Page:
The Cinematic Orchestra – “To Build A Home”

Commercial: Chivas Regal

Why it worked: Hear that tickling of the ivory? The pleasant falsetto voice? They both perfectly compliment the idea of blazing your own path to success, treating people nicely, and those fine aristocratic looking gentlemen towards the end of the commercial. But why does it really work? Because this isn’t a fucking Keystone Light commercial.

Sleigh Bells – “Riot Rhythm”

Commercial: Honda CRZ Sport Hybrid

Why it worked: “Complete opposites in complete harmony.” It’s hard to say how much thought was put into this music selection, but that tagline works just as well for Sleigh Bells as it does for the car. The duo has a perfect blend of sugary pop and raucous noise. Maybe we’re reading too into this, but if the music selector was on the same page as us, cheers to her.

Jonsi – “Go Do”

Commercial: Ford Explorer

Why it worked: Ford want to suggest an air of possibility, adventure and the great open spaces that are there to be explored. “Go Do” (the song title is actually used as the main slogan) is pretty much the essence of a bright and uplifting song, and there’s something about Jonsi’s crystalline falsetto that just sounds like nature. Don’t you just want to go and skip through a field and splash in a stream? Or buy a Ford?

Feist – “1234″

Commercial: IPod Nano

Why it worked: This pairing was just too easy. Bright colors, minimal video, music that you haven’t heard of yet that you instantly love- so Apple, so right. Feist was a little secret only known to loser bloggers before this commercial blew up in ’07.

M83 – “Midnight City”

Commercial: Victoria’s Secret

Why it worked: Major corporations fell in love with indie and underground in 2011 and Victoria’s Secret was no exception. This ad was perfect; girls—or Angels rather—strutting their stuff in Prague with M83 blasting behind them was the perfect mix of sexy, hip, edgy, and Adriana Lima.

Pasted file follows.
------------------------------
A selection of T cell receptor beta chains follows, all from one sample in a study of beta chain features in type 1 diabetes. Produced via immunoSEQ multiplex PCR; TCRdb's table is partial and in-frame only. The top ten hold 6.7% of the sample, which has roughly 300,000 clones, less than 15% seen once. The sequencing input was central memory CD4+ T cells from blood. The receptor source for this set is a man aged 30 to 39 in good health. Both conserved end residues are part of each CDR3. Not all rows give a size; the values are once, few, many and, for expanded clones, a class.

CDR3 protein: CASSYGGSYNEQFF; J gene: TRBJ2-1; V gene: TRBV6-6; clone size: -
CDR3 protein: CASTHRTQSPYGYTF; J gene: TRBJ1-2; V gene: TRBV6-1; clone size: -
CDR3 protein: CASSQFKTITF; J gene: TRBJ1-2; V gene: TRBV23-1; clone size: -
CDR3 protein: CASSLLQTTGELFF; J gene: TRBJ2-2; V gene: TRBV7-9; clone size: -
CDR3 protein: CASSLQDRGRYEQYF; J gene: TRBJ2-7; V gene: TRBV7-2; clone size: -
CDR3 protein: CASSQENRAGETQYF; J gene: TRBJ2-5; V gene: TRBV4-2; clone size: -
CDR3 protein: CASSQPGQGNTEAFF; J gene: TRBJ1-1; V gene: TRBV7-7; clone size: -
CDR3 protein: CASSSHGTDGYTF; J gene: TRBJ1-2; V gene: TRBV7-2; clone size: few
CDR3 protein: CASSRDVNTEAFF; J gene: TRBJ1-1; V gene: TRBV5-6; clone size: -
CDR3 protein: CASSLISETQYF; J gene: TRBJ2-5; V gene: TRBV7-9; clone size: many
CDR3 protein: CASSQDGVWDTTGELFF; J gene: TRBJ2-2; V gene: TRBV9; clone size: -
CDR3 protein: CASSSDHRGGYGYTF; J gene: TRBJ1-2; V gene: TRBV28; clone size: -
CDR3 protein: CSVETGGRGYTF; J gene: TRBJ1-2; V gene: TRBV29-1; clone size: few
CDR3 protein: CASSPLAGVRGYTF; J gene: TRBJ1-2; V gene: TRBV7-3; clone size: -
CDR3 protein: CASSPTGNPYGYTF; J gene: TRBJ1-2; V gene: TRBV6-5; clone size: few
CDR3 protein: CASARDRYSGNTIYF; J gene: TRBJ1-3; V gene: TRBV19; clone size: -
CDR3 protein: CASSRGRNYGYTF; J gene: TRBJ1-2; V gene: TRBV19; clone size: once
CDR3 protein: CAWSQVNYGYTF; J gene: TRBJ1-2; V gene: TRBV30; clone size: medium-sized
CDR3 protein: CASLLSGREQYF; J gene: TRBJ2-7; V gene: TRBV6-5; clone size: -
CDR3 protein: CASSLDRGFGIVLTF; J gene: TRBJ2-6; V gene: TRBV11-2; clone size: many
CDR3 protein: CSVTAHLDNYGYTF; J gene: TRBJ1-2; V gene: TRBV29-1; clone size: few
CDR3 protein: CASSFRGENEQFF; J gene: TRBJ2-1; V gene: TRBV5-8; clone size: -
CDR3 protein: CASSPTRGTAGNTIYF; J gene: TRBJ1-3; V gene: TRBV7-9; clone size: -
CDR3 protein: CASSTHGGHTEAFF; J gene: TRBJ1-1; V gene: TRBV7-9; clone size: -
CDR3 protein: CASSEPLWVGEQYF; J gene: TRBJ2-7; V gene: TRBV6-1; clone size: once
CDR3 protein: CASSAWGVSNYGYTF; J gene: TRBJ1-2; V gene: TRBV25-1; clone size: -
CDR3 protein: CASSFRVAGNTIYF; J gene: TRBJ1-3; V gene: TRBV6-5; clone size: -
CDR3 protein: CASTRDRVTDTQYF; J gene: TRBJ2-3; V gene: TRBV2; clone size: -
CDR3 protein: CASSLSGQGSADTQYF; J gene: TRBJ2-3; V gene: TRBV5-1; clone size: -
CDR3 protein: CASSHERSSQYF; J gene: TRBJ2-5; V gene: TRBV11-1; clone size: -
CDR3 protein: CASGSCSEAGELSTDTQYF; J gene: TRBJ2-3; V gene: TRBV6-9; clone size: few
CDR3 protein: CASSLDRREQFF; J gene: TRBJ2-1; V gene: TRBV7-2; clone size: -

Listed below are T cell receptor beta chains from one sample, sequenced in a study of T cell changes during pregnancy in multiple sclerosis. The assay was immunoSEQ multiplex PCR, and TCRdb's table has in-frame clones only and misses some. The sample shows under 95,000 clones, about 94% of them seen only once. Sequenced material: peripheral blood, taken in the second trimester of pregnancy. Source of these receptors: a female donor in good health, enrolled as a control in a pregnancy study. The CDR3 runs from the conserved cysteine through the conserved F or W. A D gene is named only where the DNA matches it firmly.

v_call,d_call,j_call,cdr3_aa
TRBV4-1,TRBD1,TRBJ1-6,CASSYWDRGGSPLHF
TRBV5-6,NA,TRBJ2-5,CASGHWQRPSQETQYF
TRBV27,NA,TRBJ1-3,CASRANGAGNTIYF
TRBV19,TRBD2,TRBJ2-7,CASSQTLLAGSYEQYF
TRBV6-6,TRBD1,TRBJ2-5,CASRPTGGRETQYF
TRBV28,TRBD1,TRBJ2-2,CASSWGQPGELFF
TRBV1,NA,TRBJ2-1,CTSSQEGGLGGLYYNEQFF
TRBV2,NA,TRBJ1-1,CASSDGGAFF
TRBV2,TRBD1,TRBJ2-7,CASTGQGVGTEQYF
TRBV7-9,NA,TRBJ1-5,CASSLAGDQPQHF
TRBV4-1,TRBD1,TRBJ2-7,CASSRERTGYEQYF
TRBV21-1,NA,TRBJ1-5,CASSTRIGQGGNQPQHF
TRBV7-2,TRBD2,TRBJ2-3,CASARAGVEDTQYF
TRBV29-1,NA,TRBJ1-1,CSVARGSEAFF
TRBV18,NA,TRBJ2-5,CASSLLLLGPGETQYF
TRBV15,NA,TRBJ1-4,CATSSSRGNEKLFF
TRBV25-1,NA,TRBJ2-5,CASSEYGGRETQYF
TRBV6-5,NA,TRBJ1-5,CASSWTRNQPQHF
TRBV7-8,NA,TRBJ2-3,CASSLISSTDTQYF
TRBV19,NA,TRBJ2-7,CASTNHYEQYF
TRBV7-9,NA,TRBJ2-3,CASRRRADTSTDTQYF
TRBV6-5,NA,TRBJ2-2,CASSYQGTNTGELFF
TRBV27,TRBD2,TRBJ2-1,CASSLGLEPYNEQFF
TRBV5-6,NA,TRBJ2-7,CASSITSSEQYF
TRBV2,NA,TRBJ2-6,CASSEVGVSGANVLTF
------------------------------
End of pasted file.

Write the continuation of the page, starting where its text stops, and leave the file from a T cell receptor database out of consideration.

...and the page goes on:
Nick Drake – “Pink Moon”

Commercial: VW Cabrio

Why it worked: Nick Drake died in ’74, but in the 2000′s he made a huge resurgence, and this commercial was a big part of it. Combine perfectly calming night time cruising music, with moonlit shots of forests and roads. Sell vehicles. Profit.

The Morning Benders – “Excuses”

Commercial: Reese’s Peanut Butter Cups

Why it worked: Not gonna lie, we just love Reese’s Peanut Butter Cups. They are the best. Plus, “No Excuses” is a great song. Sometimes, adding two great things together just works (e.g. peanut butter & chocolate).

Ray Lamontagne – “Trouble”

Commercial: Traveler’s Insurance

Why it worked: Does this even need an explanation? When you combine Ray LaMontagne and puppies it’s a wrap. It’s way better than those stupid hamsters.

Eminem – “Lose Yourself”

Commercial: Chrysler

Why it worked: The Superbowl, Eminem, Detroit—this one hit the bullseye by capturing that “hardworking, persevering America” mentality that we all like to believe we have, and though using “Lose Yourself” cost big bucks, it was clearly worth it.

Jose Gonzalez – “Heartbeats”

Commercial: Sony Bravia

Why it worked: We’re surprised that Sony chose this song for the commercial. Usually big corporations go for the catchy and upbeat indie hits instead of acoustic covers of songs about lost love. But their choice paid off well, because this commercial is a piece of art in itself, and it’s something we’d actually choose to watch over most television. As far as song placement in commercials go, this one takes the cake.